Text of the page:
From multiplication facts to STEM

June 8, 2018
by Mark Ollig

I must confess; third grade math was one of my toughest educational challenges.

My learning multiplication facts (times tables) for Mrs. Elizabeth Seymour’s math class would never have happened if it were not for my mother.

Each day after school, mom quizzed me, using multiplication flashcards she had purchased from the local Dueber’s store in Winsted.

An added incentive to my learning (only after passing her multiplication quiz for the day), was being allowed to watch my favorite evening 1960s television show, “Lost in Space.”

After many daily quizzes, I finally memorized all those multiplication facts. My mom is to thank; she never gave up on me.

Some 50 years later, I still have those multiplication answers stored in my memory, along with how to play “Hello Dolly” on the piano, which she taught me when I was 13. I occasionally play it for her when visiting; she will nod her head and smile.

Today’s students must find it strange to think of a time when there was no internet, Web, smartphones, iPads, laptops, or even pocket calculators for looking up a multiplication problem.

And no, my third-grade classroom did not have any manually operated, mechanical calculating machines sitting on our desks.

However, the students in the high school trigonometry class were using “mechanical analog computers” called slide rulers.

When I attended high school in the mid-1970s, our junior class was allowed to use electronic pocket calculators; which meant no more fidgeting with slide rulers.

The pocket calculator I used was a 1975 Texas Instruments TI-1200 model. Worked great, too.

Here is one comforting quote regarding math, “Do not worry about your problems with mathematics. I assure you mine are far greater,” said theoretical physicist, Albert Einstein.

As many of you know, STEM stands for science, technology, engineering, and math.

STEM of Minnesota is an educational website promoting STEM courses and learning resources for school students, parents, teachers, and youth workers.

The Minnesota Department of Education, Minnesota High Tech Association, Minnesota Business Partnership, and the Minnesota Chamber of Commerce support STEM of Minnesota.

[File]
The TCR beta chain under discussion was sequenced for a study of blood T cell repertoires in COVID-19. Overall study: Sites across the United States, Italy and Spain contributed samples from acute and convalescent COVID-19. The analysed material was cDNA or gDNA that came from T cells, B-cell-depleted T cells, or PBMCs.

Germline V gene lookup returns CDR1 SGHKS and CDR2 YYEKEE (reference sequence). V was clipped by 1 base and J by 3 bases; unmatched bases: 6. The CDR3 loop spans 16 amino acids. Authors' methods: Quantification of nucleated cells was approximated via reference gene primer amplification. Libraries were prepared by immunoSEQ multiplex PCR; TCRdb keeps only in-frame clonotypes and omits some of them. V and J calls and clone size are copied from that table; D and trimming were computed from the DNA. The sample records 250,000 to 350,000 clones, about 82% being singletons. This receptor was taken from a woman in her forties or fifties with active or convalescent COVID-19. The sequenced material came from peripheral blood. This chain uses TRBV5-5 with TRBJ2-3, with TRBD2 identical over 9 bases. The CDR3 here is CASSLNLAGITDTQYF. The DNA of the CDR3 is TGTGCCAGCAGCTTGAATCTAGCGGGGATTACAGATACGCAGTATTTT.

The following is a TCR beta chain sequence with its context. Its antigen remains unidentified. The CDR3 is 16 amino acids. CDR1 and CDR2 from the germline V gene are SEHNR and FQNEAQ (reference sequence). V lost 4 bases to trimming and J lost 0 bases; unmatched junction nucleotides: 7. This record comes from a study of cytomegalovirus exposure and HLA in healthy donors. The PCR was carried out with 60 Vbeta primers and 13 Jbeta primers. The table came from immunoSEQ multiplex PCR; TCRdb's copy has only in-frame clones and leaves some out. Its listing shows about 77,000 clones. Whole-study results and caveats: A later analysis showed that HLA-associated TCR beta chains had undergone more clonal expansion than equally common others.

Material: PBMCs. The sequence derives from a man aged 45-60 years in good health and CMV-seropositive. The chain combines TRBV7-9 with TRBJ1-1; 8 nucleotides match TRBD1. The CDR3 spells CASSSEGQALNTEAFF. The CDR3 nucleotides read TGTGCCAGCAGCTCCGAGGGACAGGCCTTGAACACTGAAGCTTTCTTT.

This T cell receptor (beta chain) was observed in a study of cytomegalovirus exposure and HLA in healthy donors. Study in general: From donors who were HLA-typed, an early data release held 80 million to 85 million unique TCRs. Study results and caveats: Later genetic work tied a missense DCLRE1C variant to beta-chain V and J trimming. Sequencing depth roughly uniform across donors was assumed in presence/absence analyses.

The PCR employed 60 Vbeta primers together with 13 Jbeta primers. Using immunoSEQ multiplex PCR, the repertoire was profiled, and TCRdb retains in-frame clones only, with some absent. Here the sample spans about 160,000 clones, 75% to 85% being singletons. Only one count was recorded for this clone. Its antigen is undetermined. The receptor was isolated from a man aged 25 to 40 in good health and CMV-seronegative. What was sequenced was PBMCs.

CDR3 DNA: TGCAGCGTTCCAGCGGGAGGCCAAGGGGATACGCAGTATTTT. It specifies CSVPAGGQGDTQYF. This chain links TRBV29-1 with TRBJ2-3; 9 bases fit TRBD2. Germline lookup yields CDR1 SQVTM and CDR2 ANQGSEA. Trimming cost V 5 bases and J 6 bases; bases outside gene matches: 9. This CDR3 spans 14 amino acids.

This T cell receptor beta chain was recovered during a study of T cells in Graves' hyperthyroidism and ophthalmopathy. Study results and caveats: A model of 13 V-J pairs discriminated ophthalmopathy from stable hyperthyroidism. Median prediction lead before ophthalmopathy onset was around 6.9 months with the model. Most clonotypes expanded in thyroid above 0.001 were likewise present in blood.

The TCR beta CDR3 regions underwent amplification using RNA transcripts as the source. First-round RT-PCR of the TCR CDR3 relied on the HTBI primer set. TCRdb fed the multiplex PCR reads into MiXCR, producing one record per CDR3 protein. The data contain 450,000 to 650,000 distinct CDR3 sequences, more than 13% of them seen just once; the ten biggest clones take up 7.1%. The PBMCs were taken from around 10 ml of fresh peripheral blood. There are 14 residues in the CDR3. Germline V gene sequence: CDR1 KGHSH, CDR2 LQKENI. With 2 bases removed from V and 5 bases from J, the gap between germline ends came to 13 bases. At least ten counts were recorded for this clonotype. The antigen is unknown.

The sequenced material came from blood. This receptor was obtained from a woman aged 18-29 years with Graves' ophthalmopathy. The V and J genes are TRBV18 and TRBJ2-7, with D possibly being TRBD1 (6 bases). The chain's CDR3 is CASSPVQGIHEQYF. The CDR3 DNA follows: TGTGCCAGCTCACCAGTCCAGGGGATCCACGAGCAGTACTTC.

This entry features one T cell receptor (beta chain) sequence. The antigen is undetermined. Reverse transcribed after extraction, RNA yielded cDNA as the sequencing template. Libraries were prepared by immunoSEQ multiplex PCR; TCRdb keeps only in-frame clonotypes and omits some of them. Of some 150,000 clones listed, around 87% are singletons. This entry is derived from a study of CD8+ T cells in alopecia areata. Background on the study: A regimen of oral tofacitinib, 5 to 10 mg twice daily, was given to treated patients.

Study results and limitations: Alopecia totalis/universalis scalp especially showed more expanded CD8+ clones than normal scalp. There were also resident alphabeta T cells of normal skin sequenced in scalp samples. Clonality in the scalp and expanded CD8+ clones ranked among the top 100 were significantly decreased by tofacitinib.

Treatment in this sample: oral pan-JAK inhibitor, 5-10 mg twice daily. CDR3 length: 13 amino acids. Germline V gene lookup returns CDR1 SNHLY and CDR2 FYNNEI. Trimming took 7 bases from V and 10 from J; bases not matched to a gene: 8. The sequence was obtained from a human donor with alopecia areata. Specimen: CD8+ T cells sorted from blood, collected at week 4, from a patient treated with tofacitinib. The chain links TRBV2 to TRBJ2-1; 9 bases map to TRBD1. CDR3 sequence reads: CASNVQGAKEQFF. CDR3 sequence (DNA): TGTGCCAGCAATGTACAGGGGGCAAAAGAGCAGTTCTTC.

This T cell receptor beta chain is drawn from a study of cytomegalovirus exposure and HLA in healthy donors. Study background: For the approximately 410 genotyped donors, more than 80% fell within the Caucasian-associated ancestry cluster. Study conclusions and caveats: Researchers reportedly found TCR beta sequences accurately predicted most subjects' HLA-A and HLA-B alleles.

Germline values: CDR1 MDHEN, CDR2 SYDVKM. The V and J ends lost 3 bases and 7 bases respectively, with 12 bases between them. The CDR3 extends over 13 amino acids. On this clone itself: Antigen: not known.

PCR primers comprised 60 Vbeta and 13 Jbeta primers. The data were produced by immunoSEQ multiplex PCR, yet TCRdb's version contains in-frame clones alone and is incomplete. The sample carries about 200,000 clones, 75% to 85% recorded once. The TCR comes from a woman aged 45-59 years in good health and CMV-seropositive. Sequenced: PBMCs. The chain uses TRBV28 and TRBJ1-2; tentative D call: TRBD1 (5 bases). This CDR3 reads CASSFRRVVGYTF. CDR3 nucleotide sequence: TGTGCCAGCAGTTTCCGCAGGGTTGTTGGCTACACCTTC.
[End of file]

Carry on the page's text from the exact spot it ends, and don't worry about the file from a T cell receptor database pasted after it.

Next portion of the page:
Its goal is to help students pursuing a rewarding career using innovative technology skills.

The STEM of Minnesota website has several multimedia tools available.

Some of the tools include various study guides, easy-to-read equation charts for trigonometry, geometry, physics, algebra, and chemistry.

Technology course careers STEM can assist with include: automotive design, computer hardware and software, music recording engineering, game software development, architecture design, and others.

Teaching resources for educators are also available on the STEM website.

The STEM of Minnesota website is http://www.mn-stem.com.

Other STEM online resources include the Minnesota Academy of Science (MAS), which is a statewide organization dedicated to promoting interest in and appreciation of science.

The MAS website is http://www.mnmas.org.

The Minnesota SciMathMN website “advocates for effective, engaging and rigorous science, technology, engineering and mathematics education opportunities for all Minnesota students.”

The SciMathMN website is http://scimathmn.org.

Understanding a specific technology involves more than just facts and information; it also requires a resourceful person who can expand technology’s ability to beneficially integrate into various facets of our daily lives using innovative methods.

Students will have many career choice opportunities for applying their newly-acquired STEM skills. They will also make discoveries to help solve today’s existing technological challenges.

“The great thing in the world is not so much where we stand, as in what direction we are moving,” said Oliver Wendell Holmes.

The Minnesota Department of Education STEM webpage is https://education.mn.gov/MDE/dse/stds/stem.

Students participating in STEM education are building a solid foundation for their future careers.

Learning those multiplication facts will come in handy, too.

This article was written Sept. 1, 2008, and recently updated for today’s publication.

Visit my weblog: https://bitscolumn.blogspot.com.

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